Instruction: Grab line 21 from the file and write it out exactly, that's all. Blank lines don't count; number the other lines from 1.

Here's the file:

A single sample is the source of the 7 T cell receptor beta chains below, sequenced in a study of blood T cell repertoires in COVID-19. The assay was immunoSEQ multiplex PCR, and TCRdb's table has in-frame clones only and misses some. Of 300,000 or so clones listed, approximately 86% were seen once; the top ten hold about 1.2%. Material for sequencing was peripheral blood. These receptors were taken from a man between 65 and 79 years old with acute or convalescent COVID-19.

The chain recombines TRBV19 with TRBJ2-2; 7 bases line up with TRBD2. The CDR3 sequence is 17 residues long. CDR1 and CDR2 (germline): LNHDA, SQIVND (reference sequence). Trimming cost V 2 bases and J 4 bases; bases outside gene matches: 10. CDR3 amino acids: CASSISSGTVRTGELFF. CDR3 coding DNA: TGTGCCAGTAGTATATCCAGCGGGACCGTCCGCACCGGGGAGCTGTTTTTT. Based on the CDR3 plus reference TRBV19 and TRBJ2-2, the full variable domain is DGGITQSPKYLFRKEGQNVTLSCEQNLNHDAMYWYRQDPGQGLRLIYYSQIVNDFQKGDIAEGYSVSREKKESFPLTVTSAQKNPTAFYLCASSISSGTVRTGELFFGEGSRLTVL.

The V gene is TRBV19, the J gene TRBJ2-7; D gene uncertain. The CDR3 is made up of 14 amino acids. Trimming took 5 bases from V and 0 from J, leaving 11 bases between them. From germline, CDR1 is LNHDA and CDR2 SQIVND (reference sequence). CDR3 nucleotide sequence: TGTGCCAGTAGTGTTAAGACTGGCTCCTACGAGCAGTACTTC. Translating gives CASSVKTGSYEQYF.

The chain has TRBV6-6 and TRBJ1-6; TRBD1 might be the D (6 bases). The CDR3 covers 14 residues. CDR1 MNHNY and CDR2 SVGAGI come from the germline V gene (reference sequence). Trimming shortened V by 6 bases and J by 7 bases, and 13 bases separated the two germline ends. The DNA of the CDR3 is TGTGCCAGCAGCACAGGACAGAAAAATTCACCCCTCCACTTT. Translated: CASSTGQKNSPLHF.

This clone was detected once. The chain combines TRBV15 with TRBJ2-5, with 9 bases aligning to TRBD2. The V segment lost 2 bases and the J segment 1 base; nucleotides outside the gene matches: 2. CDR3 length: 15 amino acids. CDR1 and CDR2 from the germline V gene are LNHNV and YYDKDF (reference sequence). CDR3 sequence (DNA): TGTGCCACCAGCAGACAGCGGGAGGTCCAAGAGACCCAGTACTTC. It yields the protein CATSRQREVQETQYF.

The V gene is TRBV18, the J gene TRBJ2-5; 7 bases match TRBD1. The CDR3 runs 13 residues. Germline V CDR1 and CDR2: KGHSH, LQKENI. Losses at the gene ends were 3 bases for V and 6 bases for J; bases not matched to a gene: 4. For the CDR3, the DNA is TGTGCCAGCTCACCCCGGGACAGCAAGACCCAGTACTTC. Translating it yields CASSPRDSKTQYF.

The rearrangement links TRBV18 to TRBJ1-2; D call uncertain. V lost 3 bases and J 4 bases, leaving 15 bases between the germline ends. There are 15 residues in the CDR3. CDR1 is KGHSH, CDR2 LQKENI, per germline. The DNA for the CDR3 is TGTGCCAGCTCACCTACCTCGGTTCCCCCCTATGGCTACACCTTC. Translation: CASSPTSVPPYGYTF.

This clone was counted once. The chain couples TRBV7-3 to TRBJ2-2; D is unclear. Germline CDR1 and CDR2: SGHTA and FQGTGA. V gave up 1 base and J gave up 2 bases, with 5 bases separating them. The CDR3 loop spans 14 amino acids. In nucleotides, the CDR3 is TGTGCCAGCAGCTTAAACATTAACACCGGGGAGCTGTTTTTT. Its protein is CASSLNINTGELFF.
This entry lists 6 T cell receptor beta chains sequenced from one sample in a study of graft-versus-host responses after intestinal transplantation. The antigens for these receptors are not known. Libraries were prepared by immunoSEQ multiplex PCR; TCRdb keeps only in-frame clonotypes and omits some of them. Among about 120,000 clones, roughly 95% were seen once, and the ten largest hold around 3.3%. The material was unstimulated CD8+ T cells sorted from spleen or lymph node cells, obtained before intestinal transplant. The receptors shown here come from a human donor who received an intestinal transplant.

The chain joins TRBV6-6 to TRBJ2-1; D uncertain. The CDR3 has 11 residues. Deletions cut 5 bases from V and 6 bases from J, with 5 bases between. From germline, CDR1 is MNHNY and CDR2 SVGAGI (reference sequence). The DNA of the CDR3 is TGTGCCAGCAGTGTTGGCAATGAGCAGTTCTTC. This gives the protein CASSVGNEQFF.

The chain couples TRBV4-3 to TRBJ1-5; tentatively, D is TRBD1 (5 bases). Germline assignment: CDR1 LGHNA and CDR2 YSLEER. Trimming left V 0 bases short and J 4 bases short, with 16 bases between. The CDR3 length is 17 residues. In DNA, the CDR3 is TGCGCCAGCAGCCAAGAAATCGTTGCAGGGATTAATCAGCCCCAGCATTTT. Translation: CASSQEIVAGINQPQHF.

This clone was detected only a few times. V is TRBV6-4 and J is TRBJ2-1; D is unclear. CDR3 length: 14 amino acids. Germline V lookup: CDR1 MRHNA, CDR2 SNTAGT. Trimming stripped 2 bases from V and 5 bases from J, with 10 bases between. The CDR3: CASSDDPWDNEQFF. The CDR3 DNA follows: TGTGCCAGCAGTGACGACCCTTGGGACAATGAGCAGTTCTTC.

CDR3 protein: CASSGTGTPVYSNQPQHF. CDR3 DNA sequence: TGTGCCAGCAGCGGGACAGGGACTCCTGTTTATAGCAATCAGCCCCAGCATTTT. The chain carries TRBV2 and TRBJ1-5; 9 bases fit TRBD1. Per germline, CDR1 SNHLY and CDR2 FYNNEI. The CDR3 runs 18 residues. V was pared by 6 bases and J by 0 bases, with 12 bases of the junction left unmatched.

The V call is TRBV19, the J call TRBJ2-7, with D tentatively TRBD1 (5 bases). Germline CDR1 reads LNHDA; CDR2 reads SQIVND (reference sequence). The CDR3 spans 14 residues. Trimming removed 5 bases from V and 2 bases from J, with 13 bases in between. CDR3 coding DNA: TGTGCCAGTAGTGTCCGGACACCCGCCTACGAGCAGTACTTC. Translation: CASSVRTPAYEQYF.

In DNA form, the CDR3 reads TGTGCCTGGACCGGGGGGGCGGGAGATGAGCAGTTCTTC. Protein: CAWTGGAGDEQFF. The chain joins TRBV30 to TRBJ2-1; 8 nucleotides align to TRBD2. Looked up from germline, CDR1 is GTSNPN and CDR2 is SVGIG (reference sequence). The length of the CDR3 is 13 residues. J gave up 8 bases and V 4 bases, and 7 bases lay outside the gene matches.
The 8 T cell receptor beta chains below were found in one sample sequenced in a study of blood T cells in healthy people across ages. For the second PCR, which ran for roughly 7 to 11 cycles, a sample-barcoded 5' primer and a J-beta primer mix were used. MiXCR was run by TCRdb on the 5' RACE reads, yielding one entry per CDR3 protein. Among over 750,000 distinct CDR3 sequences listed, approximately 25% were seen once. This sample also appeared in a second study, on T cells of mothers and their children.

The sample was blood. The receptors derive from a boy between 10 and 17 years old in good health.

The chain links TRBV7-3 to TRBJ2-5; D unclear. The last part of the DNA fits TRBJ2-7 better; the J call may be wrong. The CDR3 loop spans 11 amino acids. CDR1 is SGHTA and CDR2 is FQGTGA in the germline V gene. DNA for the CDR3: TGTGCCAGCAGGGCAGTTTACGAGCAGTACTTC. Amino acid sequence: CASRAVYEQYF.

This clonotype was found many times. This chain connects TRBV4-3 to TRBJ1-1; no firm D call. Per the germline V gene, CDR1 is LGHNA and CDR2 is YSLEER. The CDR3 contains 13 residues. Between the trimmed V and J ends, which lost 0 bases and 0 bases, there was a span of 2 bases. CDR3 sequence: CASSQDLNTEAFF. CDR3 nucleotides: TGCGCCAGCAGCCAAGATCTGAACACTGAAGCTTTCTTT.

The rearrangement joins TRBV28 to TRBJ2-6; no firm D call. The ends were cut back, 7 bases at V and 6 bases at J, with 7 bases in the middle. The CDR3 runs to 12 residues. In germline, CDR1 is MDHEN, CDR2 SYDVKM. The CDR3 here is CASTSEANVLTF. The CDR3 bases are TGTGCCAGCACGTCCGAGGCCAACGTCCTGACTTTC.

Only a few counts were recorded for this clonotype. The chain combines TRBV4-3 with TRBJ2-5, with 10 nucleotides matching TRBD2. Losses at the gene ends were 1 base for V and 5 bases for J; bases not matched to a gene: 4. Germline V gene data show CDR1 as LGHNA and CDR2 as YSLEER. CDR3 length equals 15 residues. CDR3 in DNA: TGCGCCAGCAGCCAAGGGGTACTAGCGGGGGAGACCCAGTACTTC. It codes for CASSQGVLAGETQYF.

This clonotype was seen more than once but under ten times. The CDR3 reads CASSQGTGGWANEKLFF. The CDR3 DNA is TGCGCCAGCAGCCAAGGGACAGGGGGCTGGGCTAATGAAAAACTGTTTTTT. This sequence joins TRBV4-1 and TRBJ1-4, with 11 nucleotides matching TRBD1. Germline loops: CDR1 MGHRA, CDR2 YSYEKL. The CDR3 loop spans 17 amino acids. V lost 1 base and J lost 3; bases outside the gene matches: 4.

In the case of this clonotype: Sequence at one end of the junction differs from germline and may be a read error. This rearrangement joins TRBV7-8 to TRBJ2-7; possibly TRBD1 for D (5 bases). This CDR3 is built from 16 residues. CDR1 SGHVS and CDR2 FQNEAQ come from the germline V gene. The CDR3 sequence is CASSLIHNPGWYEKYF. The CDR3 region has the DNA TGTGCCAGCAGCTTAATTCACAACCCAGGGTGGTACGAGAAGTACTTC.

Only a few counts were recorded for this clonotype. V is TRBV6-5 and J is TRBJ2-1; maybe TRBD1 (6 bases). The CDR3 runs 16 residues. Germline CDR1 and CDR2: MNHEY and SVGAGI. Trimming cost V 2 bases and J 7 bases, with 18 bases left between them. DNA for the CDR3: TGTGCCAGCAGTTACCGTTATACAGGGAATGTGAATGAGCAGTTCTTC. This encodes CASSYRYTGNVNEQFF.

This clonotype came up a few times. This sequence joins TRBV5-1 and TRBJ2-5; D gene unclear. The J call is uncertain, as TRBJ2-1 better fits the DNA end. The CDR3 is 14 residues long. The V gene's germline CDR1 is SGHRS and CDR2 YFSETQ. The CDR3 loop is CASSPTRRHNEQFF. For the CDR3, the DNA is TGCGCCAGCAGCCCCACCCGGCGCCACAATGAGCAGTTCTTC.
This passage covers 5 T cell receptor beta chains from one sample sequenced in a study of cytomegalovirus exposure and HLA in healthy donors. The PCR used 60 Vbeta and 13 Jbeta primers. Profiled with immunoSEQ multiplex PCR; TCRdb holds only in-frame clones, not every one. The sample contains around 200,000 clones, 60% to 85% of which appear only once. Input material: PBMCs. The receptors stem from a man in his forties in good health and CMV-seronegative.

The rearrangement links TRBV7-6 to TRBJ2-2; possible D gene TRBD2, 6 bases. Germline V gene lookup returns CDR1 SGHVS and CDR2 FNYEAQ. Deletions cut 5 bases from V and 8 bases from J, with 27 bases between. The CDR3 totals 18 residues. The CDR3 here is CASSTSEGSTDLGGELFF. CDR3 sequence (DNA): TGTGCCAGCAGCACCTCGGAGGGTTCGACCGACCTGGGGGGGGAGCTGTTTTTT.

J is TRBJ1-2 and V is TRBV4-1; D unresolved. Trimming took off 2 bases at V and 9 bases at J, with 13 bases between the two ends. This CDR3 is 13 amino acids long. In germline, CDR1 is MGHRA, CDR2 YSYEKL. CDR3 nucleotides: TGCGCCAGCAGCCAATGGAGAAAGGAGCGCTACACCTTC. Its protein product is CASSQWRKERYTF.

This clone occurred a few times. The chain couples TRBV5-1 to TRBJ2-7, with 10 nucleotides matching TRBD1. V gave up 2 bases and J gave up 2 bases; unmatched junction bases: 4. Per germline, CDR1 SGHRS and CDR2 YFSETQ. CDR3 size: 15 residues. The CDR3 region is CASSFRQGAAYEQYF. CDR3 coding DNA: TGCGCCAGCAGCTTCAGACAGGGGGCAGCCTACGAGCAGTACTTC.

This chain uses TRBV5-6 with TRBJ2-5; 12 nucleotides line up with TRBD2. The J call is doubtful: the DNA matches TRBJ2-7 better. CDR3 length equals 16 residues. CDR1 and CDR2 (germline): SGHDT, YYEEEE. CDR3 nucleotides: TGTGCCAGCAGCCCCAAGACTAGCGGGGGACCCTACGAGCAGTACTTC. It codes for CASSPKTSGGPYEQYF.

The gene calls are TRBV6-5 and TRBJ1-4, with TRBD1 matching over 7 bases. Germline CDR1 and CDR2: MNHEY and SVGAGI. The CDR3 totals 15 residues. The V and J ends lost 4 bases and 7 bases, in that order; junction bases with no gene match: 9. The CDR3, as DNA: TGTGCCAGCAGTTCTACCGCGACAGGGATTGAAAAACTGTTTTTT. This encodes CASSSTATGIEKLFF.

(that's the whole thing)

Only a few counts were recorded for this clonotype. The chain combines TRBV4-3 with TRBJ2-5, with 10 nucleotides matching TRBD2. Losses at the gene ends were 1 base for V and 5 bases for J; bases not matched to a gene: 4. Germline V gene data show CDR1 as LGHNA and CDR2 as YSLEER. CDR3 length equals 15 residues. CDR3 in DNA: TGCGCCAGCAGCCAAGGGGTACTAGCGGGGGAGACCCAGTACTTC. It codes for CASSQGVLAGETQYF.